Shipping from the State of West Virginia to Rhode Island
During the Civil War that lasted between 1861 and 1865, the Virginia state voted to disaffiliate from the United States. People from the mountainous western part of the state were against the decision and decided to create their own state to support the Union. That was what led to the formation of the state West Virginia. On June 20, 1863, congress instituted West Virginia as a state.
The West Virginia town of Harpers Ferry was the location of John Brown’s ill-fated 1859 raid on the federal arsenal there. Although Brown’s plan to arm a large-scale slave rebellion with weapons from the armory eventually failed, and Brown was hanged. The raid was not successful with inflaming white Southern fears of slave rebellions and increased the increasing tension between the North and South preceding the Civil War.
Today, West Virginia is a major coal-producing state, contributing 15% of the country’s coal. The New River Gorge Bridge near Fayetteville is the longest steel arch bridge in the world. Every October, the town hosts a Bridge Day celebration when the road is closed to traffic, and people are allowed to parachute and bungee jump off the bridge. The event entices almost 100,000 participants and spectators each year. Popular West Virginia natives include actor Don Knotts, gymnast Mary Lou Retton, and test pilot Chuck Yeager.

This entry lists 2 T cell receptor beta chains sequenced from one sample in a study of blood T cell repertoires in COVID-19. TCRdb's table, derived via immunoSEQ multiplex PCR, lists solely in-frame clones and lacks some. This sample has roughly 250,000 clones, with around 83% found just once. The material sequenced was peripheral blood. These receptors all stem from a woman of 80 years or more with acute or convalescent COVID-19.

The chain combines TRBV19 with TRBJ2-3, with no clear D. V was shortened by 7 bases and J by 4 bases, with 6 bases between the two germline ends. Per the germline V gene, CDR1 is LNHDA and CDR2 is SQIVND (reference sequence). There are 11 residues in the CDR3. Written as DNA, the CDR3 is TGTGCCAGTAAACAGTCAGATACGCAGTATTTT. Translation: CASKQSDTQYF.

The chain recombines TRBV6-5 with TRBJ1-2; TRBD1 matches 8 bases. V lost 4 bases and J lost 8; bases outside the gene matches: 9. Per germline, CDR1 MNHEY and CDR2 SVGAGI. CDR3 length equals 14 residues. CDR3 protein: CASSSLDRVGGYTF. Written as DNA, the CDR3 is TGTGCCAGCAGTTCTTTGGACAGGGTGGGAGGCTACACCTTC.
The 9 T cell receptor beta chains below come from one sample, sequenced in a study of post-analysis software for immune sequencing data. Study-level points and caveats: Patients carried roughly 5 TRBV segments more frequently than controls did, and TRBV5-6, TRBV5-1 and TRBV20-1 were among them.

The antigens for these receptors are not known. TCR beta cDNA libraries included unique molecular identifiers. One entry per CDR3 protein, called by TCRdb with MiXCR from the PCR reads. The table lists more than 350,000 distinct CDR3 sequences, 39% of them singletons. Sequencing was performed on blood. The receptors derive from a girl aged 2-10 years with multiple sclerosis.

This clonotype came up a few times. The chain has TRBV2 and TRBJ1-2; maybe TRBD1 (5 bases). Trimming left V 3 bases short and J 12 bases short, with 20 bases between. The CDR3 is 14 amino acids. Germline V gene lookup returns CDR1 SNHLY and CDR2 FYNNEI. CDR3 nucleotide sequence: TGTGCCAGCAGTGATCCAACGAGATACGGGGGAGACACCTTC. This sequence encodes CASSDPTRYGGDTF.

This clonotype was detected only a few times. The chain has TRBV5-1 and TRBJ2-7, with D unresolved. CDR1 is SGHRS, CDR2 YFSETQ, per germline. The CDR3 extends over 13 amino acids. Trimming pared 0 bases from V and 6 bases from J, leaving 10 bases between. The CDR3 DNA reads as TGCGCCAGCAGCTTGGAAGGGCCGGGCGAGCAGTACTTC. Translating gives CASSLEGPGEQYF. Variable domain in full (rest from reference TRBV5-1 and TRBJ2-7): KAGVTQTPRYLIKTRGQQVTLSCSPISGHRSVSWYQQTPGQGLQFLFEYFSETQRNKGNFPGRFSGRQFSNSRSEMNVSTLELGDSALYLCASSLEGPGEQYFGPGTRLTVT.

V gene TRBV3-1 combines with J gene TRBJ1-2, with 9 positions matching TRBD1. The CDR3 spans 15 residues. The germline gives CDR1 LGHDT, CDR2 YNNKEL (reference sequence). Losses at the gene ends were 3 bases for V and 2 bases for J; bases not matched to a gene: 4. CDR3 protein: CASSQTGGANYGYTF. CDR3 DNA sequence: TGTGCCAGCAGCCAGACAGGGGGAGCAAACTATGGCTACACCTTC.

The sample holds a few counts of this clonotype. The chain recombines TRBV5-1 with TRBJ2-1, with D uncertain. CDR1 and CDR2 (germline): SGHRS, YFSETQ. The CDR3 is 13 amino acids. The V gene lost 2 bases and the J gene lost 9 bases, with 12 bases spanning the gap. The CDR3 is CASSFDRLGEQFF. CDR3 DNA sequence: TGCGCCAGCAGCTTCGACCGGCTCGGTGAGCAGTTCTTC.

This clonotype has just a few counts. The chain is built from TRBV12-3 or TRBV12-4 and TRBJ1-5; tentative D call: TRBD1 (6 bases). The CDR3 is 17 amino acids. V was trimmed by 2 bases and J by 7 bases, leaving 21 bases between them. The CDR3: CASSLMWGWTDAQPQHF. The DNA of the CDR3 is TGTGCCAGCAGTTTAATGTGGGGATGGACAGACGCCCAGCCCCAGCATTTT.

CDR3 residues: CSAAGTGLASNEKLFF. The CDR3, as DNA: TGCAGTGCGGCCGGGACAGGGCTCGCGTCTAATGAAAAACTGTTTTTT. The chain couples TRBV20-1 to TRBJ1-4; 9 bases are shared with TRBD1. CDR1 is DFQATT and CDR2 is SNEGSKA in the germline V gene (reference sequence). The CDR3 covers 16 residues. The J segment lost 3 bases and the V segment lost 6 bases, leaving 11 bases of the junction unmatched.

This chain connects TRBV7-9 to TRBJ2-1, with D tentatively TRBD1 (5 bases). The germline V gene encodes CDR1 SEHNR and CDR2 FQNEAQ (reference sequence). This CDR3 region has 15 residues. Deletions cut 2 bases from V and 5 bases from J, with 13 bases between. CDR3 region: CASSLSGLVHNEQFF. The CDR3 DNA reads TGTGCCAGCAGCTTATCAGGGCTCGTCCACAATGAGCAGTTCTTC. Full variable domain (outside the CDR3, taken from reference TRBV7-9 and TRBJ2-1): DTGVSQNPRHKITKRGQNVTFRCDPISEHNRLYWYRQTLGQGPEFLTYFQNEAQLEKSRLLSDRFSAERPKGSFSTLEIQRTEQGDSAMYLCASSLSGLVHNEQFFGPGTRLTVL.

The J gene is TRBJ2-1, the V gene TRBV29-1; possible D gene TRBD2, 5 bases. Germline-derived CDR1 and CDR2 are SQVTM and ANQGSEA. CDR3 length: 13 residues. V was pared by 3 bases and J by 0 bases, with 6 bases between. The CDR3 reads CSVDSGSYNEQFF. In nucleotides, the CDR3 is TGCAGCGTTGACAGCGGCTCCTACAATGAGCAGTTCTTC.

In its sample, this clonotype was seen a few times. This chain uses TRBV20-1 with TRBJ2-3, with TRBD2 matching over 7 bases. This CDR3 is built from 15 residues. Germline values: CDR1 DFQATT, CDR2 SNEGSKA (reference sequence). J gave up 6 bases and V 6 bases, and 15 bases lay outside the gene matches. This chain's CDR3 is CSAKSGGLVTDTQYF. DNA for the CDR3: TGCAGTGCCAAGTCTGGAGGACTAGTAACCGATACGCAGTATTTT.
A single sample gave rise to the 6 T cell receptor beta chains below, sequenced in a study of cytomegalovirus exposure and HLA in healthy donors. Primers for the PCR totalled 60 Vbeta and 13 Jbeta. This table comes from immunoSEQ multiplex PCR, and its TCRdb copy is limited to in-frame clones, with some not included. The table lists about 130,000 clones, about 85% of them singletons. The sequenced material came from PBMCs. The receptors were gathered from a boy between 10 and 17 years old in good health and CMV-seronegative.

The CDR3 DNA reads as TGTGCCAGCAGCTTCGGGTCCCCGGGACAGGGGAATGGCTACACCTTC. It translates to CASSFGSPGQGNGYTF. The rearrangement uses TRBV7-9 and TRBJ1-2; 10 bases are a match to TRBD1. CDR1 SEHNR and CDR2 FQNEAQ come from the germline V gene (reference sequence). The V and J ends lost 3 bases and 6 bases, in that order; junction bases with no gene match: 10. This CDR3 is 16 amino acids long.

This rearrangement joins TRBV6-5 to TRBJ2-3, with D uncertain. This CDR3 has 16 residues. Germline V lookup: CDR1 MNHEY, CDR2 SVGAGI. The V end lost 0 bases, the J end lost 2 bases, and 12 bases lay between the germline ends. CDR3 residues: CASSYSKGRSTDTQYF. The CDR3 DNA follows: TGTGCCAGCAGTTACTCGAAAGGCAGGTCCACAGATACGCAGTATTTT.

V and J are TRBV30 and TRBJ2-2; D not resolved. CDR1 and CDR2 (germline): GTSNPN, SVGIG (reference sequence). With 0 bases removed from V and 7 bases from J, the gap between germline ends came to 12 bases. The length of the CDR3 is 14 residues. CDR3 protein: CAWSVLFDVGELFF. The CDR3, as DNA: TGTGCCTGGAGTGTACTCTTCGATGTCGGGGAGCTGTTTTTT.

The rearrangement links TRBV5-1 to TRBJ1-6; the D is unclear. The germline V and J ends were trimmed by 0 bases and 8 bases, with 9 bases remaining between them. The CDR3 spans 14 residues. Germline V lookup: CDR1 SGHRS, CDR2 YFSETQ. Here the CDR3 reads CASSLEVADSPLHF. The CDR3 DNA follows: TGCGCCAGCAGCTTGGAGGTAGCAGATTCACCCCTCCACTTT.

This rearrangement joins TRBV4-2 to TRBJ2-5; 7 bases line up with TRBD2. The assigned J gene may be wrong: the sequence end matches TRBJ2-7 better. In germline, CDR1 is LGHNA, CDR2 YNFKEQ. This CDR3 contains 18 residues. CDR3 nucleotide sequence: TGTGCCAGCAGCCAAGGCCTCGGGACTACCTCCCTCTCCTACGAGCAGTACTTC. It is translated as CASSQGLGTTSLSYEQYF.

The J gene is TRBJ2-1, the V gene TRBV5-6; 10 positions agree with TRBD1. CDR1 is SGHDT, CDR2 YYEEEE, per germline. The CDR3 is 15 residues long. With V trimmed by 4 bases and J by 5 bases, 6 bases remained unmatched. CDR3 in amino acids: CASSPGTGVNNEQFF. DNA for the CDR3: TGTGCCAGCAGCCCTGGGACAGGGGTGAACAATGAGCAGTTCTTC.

Shipping to the State of West Virginia to Rhode Island
Rhode Island, measuring only about 48 miles long and 37 miles wide, is the smallest of the U.S. states. Despite its small area, Rhode Island, known as the “Ocean State,” boasts over 400 miles of coastline. Rhode Island was founded by Roger Williams in 1636, who had been banished from the Massachusetts colony for his advocacy of religious tolerance and the separation of church and state.
During the colonial period, Newport was a major hub for shipping and trade, and in the 19th century, Rhode Island was at the forefront of the Industrial Revolution and the establishment of power-driven textile mills. Rhode Island hosted the first National Lawn Tennis Championship in 1899 and is home to the Tennis Hall of Fame. Famous Rhode Islanders include novelists Cormac MacCarthy and Jhumpa Lahiri, actor James Woods, television personality Meredith Vieira and Civil War U.S. Army officer Ambrose Burnside.